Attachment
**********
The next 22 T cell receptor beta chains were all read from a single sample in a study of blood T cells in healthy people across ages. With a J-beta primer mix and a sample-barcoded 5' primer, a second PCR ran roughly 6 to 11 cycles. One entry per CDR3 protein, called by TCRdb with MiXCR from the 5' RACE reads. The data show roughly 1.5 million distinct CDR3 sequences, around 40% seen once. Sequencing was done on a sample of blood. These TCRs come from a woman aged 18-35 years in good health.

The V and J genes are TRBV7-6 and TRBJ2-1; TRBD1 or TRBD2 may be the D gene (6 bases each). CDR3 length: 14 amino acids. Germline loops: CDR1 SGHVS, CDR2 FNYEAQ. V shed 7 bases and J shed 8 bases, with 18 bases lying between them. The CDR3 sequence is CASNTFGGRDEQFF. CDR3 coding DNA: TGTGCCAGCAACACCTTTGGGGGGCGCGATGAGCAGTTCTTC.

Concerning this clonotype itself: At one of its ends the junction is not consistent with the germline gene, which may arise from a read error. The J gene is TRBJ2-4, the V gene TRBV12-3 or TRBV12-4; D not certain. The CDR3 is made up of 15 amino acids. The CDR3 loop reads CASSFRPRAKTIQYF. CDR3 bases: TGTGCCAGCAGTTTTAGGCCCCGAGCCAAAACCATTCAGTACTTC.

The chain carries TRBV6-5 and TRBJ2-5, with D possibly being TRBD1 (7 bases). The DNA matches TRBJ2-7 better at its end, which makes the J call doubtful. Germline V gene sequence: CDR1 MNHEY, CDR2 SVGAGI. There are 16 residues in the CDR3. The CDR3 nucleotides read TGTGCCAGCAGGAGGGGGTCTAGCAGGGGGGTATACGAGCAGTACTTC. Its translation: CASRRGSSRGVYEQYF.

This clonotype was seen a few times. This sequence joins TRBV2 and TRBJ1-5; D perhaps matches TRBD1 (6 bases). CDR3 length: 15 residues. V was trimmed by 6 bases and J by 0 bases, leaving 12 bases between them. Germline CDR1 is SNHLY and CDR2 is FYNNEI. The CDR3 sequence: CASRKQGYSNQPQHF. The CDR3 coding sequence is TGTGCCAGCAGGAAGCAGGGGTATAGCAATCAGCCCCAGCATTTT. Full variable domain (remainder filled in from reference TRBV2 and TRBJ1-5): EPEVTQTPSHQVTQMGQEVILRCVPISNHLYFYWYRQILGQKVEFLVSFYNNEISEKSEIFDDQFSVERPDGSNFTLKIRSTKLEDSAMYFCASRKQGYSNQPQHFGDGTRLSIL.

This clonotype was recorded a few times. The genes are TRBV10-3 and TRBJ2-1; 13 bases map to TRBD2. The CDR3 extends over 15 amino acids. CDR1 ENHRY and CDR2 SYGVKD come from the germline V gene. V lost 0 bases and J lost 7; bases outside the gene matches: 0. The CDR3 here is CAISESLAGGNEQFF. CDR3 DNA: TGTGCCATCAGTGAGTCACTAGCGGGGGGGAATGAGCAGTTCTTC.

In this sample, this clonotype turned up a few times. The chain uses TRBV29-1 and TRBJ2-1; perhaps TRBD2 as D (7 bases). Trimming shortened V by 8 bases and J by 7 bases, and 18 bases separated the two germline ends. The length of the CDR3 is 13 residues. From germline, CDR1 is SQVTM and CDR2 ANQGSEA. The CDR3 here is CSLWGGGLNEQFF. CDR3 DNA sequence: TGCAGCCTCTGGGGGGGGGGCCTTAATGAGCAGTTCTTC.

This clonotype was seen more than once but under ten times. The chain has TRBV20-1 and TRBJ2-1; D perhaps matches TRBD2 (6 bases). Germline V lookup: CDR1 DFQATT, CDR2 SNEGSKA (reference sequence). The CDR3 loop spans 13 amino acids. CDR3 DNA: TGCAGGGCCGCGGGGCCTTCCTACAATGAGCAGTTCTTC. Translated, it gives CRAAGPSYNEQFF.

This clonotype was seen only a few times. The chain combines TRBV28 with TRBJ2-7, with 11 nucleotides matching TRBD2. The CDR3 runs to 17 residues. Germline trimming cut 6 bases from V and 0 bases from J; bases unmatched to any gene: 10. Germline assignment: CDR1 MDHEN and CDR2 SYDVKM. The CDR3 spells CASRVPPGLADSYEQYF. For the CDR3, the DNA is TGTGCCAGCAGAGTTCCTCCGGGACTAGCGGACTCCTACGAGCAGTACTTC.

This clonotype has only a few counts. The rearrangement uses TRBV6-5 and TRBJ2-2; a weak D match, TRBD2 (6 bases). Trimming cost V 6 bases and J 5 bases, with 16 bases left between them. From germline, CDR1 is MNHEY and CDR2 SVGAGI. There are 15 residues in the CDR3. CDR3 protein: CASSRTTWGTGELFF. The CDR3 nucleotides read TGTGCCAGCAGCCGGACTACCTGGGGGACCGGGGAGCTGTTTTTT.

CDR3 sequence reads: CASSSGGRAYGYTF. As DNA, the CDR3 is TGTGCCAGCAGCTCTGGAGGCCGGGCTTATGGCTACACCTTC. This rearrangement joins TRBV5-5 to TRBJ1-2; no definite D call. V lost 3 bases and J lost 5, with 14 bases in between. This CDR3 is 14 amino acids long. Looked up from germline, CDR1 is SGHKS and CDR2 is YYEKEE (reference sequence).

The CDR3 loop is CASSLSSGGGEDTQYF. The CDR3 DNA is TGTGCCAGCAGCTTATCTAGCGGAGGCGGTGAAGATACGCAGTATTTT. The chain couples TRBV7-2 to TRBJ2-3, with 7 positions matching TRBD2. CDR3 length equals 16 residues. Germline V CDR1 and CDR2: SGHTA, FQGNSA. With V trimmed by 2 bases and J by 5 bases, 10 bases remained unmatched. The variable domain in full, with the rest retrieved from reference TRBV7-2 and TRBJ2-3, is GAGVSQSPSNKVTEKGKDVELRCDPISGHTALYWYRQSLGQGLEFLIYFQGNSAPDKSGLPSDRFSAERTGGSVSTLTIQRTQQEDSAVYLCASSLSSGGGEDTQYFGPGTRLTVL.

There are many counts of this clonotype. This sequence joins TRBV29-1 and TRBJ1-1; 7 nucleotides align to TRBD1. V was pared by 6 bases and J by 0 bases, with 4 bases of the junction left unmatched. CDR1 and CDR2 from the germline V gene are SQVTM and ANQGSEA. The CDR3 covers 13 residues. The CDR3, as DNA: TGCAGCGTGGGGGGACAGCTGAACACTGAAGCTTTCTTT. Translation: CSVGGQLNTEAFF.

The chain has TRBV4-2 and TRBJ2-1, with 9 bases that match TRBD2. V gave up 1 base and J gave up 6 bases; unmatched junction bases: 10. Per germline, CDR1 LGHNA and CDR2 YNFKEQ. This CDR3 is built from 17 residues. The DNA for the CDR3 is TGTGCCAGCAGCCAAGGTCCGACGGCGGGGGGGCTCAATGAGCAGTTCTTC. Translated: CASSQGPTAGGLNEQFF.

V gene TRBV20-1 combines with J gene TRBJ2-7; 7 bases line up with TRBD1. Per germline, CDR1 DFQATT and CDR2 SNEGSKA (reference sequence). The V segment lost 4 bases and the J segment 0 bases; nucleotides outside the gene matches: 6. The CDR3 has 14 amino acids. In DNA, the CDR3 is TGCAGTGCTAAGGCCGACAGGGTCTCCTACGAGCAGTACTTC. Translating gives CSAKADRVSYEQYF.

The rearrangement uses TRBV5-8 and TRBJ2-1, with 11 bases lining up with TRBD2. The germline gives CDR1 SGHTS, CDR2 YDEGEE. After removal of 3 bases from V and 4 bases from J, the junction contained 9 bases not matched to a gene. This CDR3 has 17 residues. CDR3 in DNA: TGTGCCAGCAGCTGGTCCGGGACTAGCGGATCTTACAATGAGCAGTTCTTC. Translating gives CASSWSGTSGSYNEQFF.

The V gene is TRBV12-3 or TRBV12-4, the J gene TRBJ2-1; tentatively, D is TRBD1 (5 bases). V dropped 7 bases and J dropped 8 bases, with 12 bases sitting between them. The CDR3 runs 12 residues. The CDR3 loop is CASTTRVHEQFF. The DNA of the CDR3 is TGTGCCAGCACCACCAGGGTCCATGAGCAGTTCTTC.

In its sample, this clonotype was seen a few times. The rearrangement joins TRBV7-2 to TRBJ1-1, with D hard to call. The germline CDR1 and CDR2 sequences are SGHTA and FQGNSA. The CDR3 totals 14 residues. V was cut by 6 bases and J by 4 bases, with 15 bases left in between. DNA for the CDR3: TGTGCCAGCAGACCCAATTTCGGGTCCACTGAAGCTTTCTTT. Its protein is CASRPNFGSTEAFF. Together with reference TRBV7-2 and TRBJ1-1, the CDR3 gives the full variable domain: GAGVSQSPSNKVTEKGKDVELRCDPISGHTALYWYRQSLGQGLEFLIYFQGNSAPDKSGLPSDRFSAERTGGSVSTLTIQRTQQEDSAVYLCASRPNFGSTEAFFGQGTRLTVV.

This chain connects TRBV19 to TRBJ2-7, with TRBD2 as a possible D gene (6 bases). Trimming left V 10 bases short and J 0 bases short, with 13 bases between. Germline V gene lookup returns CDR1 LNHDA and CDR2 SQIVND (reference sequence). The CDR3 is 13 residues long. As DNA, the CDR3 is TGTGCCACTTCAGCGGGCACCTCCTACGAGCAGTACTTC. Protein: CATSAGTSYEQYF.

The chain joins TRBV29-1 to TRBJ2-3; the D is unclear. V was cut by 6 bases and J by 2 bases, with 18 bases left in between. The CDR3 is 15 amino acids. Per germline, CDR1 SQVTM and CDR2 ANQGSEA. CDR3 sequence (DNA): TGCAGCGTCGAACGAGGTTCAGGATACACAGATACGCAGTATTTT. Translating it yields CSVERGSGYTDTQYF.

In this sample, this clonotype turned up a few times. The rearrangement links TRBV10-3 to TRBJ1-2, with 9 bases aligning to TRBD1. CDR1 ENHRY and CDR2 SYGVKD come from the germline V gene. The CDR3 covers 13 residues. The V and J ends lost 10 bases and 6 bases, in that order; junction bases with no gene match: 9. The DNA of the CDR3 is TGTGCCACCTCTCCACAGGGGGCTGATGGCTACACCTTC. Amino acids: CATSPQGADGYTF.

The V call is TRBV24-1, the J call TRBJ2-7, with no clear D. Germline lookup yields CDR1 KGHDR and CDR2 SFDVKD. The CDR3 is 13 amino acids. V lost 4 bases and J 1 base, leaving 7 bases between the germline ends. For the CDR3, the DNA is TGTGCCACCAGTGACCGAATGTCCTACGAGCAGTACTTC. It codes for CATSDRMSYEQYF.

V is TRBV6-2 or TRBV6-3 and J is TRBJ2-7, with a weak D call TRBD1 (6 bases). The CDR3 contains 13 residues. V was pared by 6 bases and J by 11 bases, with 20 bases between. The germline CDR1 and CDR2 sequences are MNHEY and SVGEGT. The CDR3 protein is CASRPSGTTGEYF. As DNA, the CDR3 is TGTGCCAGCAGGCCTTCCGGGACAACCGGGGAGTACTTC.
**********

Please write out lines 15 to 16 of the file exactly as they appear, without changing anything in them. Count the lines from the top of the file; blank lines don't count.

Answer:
V gene TRBV20-1 combines with J gene TRBJ2-7; 7 bases line up with TRBD1. Per germline, CDR1 DFQATT and CDR2 SNEGSKA (reference sequence). The V segment lost 4 bases and the J segment 0 bases; nucleotides outside the gene matches: 6. The CDR3 has 14 amino acids. In DNA, the CDR3 is TGCAGTGCTAAGGCCGACAGGGTCTCCTACGAGCAGTACTTC. Translating gives CSAKADRVSYEQYF.

The rearrangement uses TRBV5-8 and TRBJ2-1, with 11 bases lining up with TRBD2. The germline gives CDR1 SGHTS, CDR2 YDEGEE. After removal of 3 bases from V and 4 bases from J, the junction contained 9 bases not matched to a gene. This CDR3 has 17 residues. CDR3 in DNA: TGTGCCAGCAGCTGGTCCGGGACTAGCGGATCTTACAATGAGCAGTTCTTC. Translating gives CASSWSGTSGSYNEQFF.